Archive for Wednesday, July 14, 2010

Girlfriend charged in McCollum gun hoax

July 14, 2010


Douglas County prosecutors have charged a 20-year-old woman with falsely reporting a crime in connection with an April incident that led to chaos at Kansas University’s largest residence hall.

Kori B. Williams, of St. Louis, pleaded not guilty to the misdemeanor charge Tuesday in Douglas County District Court.

Samuel L. Moore, 21, of Kansas City, Kan., has already pleaded guilty to obstruction in the case and received one year of probation for lying to KU Public Safety officers. On April 30, police were investigating a reported domestic incident at McCollum Hall after a resident next door heard a male voice say, “Where’s my gun?”

During Moore’s case, prosecutors say Williams, a McCollum Hall resident at the time, and Moore were the ones who were arguing. Authorities accuse the two of making up a story about another man who attacked her.

It was aimed at keeping Moore, who was banned from the dorm, out of trouble, but it set off a lockdown of the dorm and a large manhunt. Moore later turned himself in to police.

Williams turned herself in earlier this month after prosecutors issued a warrant for her arrest in May. She is free on $500 bond.

KU officials in April said she would face student housing and nonacademic disciplinary hearings. Her next court appearance is scheduled for Aug. 2.


leeroy_johnson 5 years ago

Pleaded not guilty? Not sure where this is going. Wish people these days would stand up for their actions.

lionheart72661 5 years ago

I agree Leeroy, she knows she did it now why waste taxpayers money and just deal with the consequences of her actions

kusp8 5 years ago

Hahahaha. Not guilty!? Good luck with that one.

ebyrdstarr 5 years ago

Wow, yeah. How dare she take a few days, consult with a lawyer, and make sure she understands what she's charged with? The nerve of some people.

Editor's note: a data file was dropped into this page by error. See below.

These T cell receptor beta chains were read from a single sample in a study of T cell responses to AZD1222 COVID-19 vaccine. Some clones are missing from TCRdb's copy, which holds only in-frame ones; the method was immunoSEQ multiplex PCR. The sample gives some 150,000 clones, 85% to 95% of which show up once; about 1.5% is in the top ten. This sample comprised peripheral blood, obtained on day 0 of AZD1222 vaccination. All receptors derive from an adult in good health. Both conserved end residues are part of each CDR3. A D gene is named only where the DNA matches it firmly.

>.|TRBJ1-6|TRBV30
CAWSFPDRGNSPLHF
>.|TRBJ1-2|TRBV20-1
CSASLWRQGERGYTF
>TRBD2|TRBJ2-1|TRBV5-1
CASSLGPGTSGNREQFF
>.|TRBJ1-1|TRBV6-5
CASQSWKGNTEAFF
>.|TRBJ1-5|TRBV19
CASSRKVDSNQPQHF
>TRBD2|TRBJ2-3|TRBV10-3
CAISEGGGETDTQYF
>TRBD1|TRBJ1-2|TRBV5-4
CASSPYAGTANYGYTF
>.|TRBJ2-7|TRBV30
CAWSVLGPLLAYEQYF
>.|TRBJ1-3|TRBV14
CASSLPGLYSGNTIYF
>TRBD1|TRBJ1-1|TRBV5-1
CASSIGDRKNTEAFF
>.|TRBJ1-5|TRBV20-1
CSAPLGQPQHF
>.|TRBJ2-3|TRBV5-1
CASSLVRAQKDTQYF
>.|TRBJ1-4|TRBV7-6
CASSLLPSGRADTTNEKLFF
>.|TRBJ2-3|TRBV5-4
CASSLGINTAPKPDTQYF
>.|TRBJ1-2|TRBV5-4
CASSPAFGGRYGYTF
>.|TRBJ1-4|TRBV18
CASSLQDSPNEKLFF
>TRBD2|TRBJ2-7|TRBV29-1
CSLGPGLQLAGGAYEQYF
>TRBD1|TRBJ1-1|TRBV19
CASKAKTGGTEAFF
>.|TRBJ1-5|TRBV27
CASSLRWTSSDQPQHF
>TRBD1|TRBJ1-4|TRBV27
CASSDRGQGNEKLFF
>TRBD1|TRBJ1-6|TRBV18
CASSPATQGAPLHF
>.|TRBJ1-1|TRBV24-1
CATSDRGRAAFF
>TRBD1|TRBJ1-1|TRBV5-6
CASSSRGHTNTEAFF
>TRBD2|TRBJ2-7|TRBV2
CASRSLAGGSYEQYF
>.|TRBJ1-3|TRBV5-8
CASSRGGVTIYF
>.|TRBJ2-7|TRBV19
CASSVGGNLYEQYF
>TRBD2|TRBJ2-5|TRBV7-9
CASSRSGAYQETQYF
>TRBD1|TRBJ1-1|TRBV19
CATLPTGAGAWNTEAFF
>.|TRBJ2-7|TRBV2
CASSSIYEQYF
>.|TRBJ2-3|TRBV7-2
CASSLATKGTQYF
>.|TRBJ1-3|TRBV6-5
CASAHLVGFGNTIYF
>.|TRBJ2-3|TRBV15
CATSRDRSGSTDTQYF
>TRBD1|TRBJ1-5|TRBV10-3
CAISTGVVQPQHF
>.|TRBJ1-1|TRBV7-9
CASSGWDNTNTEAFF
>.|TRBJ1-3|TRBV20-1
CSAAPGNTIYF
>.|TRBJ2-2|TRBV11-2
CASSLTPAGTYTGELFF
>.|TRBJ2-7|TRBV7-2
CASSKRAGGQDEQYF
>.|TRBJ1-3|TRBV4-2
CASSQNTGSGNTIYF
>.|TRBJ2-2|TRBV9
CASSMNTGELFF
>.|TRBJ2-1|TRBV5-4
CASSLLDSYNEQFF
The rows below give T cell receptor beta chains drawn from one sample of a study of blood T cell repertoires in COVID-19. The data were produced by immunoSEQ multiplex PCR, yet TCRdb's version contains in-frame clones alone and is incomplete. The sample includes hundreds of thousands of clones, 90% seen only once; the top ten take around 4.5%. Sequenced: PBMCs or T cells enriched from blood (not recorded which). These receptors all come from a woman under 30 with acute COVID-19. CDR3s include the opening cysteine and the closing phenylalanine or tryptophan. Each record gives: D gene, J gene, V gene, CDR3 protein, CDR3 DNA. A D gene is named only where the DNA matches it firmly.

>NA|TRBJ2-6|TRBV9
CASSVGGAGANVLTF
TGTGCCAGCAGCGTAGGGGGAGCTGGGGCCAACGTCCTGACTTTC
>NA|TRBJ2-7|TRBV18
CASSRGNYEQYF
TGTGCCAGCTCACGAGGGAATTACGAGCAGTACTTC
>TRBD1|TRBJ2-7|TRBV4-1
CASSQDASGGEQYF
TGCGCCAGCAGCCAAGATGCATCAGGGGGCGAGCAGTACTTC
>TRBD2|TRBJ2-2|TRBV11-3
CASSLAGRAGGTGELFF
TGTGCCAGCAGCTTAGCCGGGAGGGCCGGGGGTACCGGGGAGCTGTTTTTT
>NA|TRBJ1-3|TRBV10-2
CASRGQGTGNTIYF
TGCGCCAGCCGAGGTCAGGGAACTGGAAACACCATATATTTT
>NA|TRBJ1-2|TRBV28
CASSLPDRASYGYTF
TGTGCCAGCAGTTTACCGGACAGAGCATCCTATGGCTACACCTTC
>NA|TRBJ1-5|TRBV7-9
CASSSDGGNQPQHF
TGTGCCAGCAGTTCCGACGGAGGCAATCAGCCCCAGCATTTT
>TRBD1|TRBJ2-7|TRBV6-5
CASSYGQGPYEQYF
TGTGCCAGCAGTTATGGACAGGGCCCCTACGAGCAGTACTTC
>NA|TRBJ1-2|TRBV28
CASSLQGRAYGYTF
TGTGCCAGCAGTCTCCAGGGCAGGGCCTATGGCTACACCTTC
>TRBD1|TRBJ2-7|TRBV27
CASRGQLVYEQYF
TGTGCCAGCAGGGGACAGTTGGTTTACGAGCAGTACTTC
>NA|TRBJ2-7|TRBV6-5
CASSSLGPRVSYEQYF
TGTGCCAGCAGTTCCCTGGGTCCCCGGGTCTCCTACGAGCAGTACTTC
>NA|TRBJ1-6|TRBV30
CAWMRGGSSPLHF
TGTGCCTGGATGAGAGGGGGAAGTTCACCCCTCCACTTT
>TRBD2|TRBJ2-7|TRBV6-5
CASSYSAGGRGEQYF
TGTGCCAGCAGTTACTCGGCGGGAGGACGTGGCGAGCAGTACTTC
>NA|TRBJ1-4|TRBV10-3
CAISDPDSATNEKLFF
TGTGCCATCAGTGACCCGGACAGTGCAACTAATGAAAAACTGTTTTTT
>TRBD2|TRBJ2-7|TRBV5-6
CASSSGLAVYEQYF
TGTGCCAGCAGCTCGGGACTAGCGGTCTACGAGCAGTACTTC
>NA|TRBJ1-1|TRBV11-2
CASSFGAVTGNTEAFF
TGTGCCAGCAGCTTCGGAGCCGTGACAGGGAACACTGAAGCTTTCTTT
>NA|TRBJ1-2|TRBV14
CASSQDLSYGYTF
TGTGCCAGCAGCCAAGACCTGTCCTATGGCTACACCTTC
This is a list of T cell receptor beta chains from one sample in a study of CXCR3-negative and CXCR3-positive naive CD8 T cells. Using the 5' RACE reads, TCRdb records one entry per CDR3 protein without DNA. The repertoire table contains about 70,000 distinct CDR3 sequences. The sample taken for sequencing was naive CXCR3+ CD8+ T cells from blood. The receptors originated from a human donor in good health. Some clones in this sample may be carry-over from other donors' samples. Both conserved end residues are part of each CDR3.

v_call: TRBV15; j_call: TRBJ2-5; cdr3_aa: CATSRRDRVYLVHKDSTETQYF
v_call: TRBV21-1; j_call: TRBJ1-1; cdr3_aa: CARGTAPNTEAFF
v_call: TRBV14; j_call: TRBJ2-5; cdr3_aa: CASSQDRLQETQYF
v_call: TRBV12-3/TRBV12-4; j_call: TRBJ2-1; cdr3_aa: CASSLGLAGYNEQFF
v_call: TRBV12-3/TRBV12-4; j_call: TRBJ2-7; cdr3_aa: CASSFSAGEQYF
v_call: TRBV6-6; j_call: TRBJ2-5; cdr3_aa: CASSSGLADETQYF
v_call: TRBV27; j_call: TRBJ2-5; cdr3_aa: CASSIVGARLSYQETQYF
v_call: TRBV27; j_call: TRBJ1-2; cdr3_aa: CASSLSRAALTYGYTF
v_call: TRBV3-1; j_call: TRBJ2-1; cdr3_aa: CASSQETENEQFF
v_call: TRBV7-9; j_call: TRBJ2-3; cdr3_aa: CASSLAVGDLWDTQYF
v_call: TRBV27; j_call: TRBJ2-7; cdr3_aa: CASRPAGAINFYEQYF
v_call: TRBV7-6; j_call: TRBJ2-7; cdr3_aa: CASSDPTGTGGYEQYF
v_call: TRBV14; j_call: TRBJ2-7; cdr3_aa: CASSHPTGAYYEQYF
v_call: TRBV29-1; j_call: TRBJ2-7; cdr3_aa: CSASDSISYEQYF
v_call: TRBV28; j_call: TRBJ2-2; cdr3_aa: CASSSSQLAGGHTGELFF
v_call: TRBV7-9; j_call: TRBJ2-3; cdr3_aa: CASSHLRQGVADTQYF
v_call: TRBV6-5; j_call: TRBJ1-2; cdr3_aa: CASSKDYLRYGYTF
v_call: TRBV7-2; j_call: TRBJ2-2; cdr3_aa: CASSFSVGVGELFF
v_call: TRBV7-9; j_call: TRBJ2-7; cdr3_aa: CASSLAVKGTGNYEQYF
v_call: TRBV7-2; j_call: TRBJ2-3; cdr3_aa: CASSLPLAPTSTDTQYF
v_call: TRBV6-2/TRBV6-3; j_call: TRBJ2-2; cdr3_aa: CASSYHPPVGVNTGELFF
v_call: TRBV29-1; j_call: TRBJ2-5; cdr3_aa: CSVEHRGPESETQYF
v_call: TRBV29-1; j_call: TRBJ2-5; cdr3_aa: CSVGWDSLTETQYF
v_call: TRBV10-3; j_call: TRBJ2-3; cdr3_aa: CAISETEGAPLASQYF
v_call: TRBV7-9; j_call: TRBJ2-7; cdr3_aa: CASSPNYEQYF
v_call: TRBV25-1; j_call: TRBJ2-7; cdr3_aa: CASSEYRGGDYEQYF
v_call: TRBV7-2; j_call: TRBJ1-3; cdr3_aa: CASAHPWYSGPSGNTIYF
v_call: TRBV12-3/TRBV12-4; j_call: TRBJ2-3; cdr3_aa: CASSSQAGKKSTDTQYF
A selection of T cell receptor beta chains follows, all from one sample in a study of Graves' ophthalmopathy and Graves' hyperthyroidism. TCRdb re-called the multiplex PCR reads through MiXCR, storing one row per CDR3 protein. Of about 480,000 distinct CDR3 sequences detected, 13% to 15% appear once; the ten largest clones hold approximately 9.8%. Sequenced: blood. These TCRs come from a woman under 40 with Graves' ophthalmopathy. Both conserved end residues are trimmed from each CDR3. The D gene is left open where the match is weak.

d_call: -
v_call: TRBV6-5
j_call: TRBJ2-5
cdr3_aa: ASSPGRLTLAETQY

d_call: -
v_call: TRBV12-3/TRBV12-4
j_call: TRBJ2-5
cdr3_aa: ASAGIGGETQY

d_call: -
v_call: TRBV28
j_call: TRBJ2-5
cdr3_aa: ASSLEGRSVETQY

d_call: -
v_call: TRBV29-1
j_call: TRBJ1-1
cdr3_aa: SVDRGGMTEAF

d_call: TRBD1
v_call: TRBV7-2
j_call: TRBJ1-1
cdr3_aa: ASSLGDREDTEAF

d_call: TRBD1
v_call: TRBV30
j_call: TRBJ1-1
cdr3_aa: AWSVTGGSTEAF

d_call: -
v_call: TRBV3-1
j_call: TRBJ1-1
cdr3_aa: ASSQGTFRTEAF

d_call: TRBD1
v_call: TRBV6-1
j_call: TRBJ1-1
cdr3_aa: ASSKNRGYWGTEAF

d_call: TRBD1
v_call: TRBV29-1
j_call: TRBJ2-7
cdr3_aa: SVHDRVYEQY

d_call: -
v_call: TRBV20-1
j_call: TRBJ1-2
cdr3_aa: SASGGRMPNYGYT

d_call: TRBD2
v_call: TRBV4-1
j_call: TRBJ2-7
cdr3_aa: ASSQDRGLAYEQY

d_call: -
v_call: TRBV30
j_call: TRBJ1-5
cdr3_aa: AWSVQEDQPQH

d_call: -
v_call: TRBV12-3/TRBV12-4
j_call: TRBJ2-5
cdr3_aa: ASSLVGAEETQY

WHY 5 years ago

Pleading not guilty actually works pretty well because it forces a lazy DA to handle a misdemeanor and they mess them up way more often than the public probably realizes.

leeroy_johnson 5 years ago

ebyrdstarr: Yea, she should take a few days. Why do anything during May and June when a warrant was issued to contact a lawyer. That is just silly. Sit on it for a while, turn yourself in, then plead not guilty, sit on it some more, ask for an extension, sit on it again just in the hopes that they forget about it. Your logic and sarcastic remark is a direct reflection of my lack of nerve for people like you.

ebyrdstarr 5 years ago

What does it say about you that you'll judge someone you don't know just because she has enough respect for the legal process not to be ticked off at a person who enters a not guilty plea (as virtually every defendant) does at a first appearance?

lionheart72661 5 years ago

Sure at arraignment the judge enters the plea (in most cases) for the defendant of not guilty to give her time to get a lawyer. The state of Kansas works on a grid system so the Judge can give the defendant any punishment within that grid. I again agree with Leeroy. Why wasn't she in contact with a lawyer while she was "on the run" with a warrant issued?

lionheart72661 5 years ago

ebyrdstarr (anonymous) replies… What does it say about you that you'll judge someone you don't know just because she has enough respect for the legal process not to be ticked off at a person who enters a not guilty plea (as virtually every defendant) does at a first appearance? I don't quite understand what you are saying here!! Are you saying that this girl has respect for the legal process? If that's the case, she has had a warrant since may, this is July. Why didn't she turn herself in earlier?

ebyrdstarr 5 years ago

I'm the one who has respect for the legal process and was being judged harshly for it.

Where does this article indicate the girl was aware a warrant had been issued? Most people aren't informed when a warrant is issued. She certainly wasn't "on the run" as you call it. She did, in fact, turn herself in.

lionheart72661 5 years ago

Well I guess we are all "assuming" she didn't know! Well let me significant other gets arrested for doing something I'm involved in too! Nah they won't be looking for me too. I wonder if she even consulted her parents? Basically what this boils down to just like we said earlier she is guilty, no doubt about it. She can plead guilty then let the attorneys hash it out. That's what's going to happen anyway.

ebyrdstarr 5 years ago